Ukrainian seasonal farmworkers at risk of exploitation -

Ukrainian seasonal farmworkers at risk of exploitation

  • Published on
    March 28, 2022
  • Written by:
    Maria Eugenia Miranda
  • Category:
    Forced Labor, Law & Policy
Trafficking in U.S. agriculture worsened over the pandemic

In a recent article, the Guardian exposes how seasonal workers in the U.K. are at risk of abuse and exploitation. Ukrainian farmworkers stuck in the U.K. as a result of war in Ukraine are at particular risk.

Of the 29,631 visas issued under the T5 seasonal work scheme in 2021, 67% were granted to Ukrainians. Various organizations have raised concerns about the critical situation of Ukrainian farmworkers and called on the government to make policy concessions to safeguard them.

Problems facing farmworkers

Oksana (not her real name) is a former IT worker from Ukraine who obtained a visa to come to the U.K. in August 2021 to earn money together with her partner, a medical student. Under this scheme they worked on a berry farm but were exploited and given work only intermittently.

Now they are undocumented and are without work permits, and are working in cleaning and construction respectively. 

James Seddon, a leek farmer from Lancashire, explains the difficulties faced by working on farms: 

“For Ukrainians currently here on agricultural worker visas, the amount of work they have access to depends on the type of farm they work on. Those where farms are unable to supply them with continuous work due to the type of crops grown are having a particularly difficult time.”

Policy concessions to safeguard Ukrainian workers

Although the government has announced two schemes to allow Ukrainians to come to the U.K. – the family visa scheme and the community sponsorship scheme – Ukrainian agricultural workers already in the U.K. on six-month visas are not eligible for either.

As a result, workers like Oksana have to choose between staying undocumented in the U.K. or returning to Ukraine.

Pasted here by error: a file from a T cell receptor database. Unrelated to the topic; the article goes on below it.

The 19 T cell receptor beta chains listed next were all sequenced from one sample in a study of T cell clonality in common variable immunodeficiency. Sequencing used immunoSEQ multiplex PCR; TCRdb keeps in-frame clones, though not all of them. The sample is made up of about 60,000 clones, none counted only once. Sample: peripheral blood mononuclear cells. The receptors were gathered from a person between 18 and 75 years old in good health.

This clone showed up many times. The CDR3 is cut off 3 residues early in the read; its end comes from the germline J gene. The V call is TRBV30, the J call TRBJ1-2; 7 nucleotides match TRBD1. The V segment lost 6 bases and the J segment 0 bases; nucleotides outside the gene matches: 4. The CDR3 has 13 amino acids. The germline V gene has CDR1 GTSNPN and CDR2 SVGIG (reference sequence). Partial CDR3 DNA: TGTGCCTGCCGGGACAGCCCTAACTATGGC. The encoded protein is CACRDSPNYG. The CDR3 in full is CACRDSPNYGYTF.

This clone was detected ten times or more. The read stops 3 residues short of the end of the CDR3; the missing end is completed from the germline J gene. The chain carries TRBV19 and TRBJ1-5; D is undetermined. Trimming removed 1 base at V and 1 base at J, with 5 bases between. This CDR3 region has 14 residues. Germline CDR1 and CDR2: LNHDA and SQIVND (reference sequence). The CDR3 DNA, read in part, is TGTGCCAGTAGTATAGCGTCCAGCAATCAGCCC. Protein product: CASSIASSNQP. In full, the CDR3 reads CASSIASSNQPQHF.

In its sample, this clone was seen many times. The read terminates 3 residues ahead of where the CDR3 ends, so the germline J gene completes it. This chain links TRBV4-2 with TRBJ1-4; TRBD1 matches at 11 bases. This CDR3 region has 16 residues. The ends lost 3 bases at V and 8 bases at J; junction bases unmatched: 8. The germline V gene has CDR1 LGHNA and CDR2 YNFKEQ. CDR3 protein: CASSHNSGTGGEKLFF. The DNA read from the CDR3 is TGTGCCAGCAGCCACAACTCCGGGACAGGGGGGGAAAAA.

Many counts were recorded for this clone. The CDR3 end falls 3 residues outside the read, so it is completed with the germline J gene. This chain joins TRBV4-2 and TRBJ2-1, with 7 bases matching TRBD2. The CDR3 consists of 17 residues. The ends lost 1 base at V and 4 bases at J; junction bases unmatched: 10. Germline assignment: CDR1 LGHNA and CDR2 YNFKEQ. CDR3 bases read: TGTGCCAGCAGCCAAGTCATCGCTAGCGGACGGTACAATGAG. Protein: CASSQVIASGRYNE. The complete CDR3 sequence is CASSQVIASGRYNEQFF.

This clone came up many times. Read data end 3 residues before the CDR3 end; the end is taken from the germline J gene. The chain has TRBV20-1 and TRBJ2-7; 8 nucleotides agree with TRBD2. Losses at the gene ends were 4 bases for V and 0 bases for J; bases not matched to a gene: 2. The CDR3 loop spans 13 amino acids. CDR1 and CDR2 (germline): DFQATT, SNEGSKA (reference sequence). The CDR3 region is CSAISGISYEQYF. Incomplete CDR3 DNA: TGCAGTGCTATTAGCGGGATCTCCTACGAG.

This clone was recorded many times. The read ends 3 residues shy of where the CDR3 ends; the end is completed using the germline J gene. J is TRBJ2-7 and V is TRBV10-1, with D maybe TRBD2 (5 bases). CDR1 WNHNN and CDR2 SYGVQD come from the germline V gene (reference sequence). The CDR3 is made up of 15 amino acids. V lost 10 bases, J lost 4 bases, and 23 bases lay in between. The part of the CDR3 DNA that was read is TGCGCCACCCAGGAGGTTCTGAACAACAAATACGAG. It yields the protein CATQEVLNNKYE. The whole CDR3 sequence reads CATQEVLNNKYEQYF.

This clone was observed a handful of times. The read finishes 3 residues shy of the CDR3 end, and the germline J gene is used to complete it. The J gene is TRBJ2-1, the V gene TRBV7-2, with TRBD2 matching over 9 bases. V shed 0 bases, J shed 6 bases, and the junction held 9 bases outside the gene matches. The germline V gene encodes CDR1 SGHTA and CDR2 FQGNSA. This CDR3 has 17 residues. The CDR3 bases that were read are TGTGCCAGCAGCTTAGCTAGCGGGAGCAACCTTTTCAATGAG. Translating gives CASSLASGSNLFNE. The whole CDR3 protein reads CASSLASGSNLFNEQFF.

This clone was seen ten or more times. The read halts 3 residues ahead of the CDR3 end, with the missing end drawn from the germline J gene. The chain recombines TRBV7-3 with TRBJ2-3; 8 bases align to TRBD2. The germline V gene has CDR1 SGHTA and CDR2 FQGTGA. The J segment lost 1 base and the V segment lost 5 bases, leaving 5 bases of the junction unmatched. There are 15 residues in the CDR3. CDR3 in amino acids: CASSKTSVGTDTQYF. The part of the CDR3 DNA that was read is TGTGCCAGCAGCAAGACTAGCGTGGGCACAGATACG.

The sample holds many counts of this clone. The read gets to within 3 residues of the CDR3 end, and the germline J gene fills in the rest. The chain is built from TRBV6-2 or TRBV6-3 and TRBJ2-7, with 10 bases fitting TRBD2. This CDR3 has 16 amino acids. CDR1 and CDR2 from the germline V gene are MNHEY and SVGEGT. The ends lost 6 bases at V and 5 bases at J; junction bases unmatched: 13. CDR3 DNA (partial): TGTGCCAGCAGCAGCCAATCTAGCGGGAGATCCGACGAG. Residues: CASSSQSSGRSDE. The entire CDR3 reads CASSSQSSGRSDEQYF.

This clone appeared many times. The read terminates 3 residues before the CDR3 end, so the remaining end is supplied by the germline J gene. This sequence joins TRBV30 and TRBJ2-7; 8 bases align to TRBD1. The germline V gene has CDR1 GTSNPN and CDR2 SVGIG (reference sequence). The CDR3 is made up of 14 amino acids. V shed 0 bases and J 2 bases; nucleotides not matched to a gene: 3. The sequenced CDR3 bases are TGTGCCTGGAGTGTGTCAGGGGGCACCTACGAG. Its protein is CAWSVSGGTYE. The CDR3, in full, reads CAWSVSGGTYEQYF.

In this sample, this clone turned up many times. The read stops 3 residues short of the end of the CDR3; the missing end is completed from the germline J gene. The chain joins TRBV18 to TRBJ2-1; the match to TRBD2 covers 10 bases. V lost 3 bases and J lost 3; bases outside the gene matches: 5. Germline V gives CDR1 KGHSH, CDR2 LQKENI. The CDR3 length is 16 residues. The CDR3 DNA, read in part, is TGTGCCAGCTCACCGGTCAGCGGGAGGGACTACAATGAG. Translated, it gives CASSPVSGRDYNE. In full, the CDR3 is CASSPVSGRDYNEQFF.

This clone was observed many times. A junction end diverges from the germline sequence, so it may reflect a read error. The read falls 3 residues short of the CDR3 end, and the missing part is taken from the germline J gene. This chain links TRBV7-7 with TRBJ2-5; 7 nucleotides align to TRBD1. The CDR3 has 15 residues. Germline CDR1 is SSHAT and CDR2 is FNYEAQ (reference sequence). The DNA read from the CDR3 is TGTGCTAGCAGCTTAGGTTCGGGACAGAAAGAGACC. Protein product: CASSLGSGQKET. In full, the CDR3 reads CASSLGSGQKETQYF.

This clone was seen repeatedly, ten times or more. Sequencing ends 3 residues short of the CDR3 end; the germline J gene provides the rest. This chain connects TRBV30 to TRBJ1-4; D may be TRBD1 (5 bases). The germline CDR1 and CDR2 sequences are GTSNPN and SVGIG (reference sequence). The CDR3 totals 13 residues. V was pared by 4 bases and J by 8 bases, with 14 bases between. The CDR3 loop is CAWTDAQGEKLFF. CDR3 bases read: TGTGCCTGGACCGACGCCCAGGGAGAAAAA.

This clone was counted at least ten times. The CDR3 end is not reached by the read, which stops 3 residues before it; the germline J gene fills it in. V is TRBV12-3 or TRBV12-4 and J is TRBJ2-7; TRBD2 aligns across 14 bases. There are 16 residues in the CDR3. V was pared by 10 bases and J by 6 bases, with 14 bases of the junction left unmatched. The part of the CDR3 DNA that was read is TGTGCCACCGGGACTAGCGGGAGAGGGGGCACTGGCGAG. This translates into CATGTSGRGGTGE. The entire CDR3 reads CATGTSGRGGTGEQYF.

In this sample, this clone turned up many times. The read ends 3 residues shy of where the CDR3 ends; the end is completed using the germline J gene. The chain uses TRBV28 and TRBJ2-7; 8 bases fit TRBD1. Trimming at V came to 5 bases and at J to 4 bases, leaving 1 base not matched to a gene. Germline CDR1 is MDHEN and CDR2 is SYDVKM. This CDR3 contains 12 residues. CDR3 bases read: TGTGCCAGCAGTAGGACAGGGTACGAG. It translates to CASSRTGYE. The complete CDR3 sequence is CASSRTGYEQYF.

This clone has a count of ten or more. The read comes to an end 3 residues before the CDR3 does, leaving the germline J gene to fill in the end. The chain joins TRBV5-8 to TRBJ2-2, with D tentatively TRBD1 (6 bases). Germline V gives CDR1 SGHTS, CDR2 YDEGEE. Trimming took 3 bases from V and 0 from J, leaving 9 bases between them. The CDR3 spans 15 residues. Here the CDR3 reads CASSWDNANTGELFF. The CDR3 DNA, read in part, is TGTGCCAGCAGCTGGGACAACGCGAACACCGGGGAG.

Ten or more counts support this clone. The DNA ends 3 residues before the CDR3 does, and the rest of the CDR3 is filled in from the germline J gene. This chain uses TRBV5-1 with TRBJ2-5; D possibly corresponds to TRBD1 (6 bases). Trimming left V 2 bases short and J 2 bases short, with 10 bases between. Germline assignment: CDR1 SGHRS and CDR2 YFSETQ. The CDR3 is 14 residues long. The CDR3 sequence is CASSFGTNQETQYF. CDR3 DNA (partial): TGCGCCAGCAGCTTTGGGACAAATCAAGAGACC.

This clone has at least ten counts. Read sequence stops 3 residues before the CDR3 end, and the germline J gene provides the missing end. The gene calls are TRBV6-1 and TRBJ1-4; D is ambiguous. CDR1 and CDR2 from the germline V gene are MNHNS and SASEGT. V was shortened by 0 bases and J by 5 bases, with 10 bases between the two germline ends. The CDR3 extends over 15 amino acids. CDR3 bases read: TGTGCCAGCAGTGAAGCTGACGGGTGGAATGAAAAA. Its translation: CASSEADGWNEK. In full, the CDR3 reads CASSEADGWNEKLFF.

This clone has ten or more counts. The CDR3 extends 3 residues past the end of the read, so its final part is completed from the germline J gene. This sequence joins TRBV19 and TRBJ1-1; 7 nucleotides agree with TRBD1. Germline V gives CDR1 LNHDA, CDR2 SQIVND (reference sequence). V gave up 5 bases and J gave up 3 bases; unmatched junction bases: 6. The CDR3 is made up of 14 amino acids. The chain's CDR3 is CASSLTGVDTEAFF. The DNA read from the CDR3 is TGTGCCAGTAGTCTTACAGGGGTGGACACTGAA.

In addition, the Home Office has extended seasonal farmworker visas to the end of 2024, but workers who are tied to their employers cannot seek alternative work outside the farming sector and have no recourse to public funds.

More importantly, they do not have the right to bring family members to the U.K. from Ukraine.

Graham O’Neill, Policy Manager at the Scottish Refugee Council, is calling for a group of 6,000 temporary workers to be immediately moved onto the Ukraine family scheme, which has more rights attached. He states: 

“We regard the UK government’s lack of action … at this traumatic time as a scandal in plain sight”.

Exploitation of seasonal farmworkers is well documented; the Work Rights Centre published a report earlier this month on the experiences of farmworkers with seasonal work visas in the U.K. facing exploitaiton.

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Juan José
Juan José
1 year ago

It is our thirst for well-being that is causing a sizable proportion of people’s suffering in Ukraine. We could have threatened to suspend imports of Russian gas and oil from the first moment, and we chose not to. We didn’t want to spend a winter without central heating, and thus condemned millions of Ukrainians to lose their homes or their loved ones. The least we can do now is to do everything in our power (which is a lot) to help out those we abandoned to their fate in the first place.

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